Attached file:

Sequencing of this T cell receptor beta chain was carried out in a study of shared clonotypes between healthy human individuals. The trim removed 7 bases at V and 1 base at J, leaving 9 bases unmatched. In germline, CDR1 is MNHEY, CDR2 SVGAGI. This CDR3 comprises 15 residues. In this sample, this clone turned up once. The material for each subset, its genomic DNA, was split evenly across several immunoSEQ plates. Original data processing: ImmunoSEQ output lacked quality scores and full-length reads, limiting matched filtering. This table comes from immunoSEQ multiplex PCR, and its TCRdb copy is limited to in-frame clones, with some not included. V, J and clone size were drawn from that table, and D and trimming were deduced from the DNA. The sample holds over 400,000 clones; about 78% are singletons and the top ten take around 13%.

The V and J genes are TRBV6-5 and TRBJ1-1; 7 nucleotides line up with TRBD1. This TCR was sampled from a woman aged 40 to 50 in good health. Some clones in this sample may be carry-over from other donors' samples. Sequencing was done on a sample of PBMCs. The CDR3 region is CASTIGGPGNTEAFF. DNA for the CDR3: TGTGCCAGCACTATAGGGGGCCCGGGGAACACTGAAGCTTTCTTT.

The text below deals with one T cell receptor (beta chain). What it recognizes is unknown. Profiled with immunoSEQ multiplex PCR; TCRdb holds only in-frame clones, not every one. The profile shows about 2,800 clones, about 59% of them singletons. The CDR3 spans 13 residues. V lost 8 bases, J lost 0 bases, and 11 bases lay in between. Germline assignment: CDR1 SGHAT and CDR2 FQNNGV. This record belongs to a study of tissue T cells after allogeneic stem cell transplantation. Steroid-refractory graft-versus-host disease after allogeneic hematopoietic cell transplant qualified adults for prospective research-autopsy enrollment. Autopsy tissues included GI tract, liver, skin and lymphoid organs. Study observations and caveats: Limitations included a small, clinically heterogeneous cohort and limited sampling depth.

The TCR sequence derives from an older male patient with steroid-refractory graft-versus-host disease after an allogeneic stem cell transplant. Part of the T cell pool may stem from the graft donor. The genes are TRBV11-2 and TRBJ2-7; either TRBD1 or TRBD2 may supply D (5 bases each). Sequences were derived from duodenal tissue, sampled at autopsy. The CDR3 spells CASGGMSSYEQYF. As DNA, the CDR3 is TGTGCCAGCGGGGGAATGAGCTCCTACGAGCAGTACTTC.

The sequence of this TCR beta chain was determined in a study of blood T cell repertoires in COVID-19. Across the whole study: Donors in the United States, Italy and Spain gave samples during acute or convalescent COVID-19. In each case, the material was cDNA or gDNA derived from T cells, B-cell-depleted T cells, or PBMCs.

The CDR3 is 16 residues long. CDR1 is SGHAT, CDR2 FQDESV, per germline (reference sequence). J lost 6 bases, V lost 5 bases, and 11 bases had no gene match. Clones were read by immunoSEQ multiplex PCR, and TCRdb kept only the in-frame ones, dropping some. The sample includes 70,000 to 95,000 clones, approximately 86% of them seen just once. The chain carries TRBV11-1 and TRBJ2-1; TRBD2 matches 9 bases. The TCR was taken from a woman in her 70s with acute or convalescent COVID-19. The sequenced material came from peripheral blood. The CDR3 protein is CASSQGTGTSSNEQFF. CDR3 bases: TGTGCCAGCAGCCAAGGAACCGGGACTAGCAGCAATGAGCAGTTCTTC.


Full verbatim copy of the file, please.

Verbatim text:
Sequencing of this T cell receptor beta chain was carried out in a study of shared clonotypes between healthy human individuals. The trim removed 7 bases at V and 1 base at J, leaving 9 bases unmatched. In germline, CDR1 is MNHEY, CDR2 SVGAGI. This CDR3 comprises 15 residues. In this sample, this clone turned up once. The material for each subset, its genomic DNA, was split evenly across several immunoSEQ plates. Original data processing: ImmunoSEQ output lacked quality scores and full-length reads, limiting matched filtering. This table comes from immunoSEQ multiplex PCR, and its TCRdb copy is limited to in-frame clones, with some not included. V, J and clone size were drawn from that table, and D and trimming were deduced from the DNA. The sample holds over 400,000 clones; about 78% are singletons and the top ten take around 13%.

The V and J genes are TRBV6-5 and TRBJ1-1; 7 nucleotides line up with TRBD1. This TCR was sampled from a woman aged 40 to 50 in good health. Some clones in this sample may be carry-over from other donors' samples. Sequencing was done on a sample of PBMCs. The CDR3 region is CASTIGGPGNTEAFF. DNA for the CDR3: TGTGCCAGCACTATAGGGGGCCCGGGGAACACTGAAGCTTTCTTT.

The text below deals with one T cell receptor (beta chain). What it recognizes is unknown. Profiled with immunoSEQ multiplex PCR; TCRdb holds only in-frame clones, not every one. The profile shows about 2,800 clones, about 59% of them singletons. The CDR3 spans 13 residues. V lost 8 bases, J lost 0 bases, and 11 bases lay in between. Germline assignment: CDR1 SGHAT and CDR2 FQNNGV. This record belongs to a study of tissue T cells after allogeneic stem cell transplantation. Steroid-refractory graft-versus-host disease after allogeneic hematopoietic cell transplant qualified adults for prospective research-autopsy enrollment. Autopsy tissues included GI tract, liver, skin and lymphoid organs. Study observations and caveats: Limitations included a small, clinically heterogeneous cohort and limited sampling depth.

The TCR sequence derives from an older male patient with steroid-refractory graft-versus-host disease after an allogeneic stem cell transplant. Part of the T cell pool may stem from the graft donor. The genes are TRBV11-2 and TRBJ2-7; either TRBD1 or TRBD2 may supply D (5 bases each). Sequences were derived from duodenal tissue, sampled at autopsy. The CDR3 spells CASGGMSSYEQYF. As DNA, the CDR3 is TGTGCCAGCGGGGGAATGAGCTCCTACGAGCAGTACTTC.

The sequence of this TCR beta chain was determined in a study of blood T cell repertoires in COVID-19. Across the whole study: Donors in the United States, Italy and Spain gave samples during acute or convalescent COVID-19. In each case, the material was cDNA or gDNA derived from T cells, B-cell-depleted T cells, or PBMCs.

The CDR3 is 16 residues long. CDR1 is SGHAT, CDR2 FQDESV, per germline (reference sequence). J lost 6 bases, V lost 5 bases, and 11 bases had no gene match. Clones were read by immunoSEQ multiplex PCR, and TCRdb kept only the in-frame ones, dropping some. The sample includes 70,000 to 95,000 clones, approximately 86% of them seen just once. The chain carries TRBV11-1 and TRBJ2-1; TRBD2 matches 9 bases. The TCR was taken from a woman in her 70s with acute or convalescent COVID-19. The sequenced material came from peripheral blood. The CDR3 protein is CASSQGTGTSSNEQFF. CDR3 bases: TGTGCCAGCAGCCAAGGAACCGGGACTAGCAGCAATGAGCAGTTCTTC.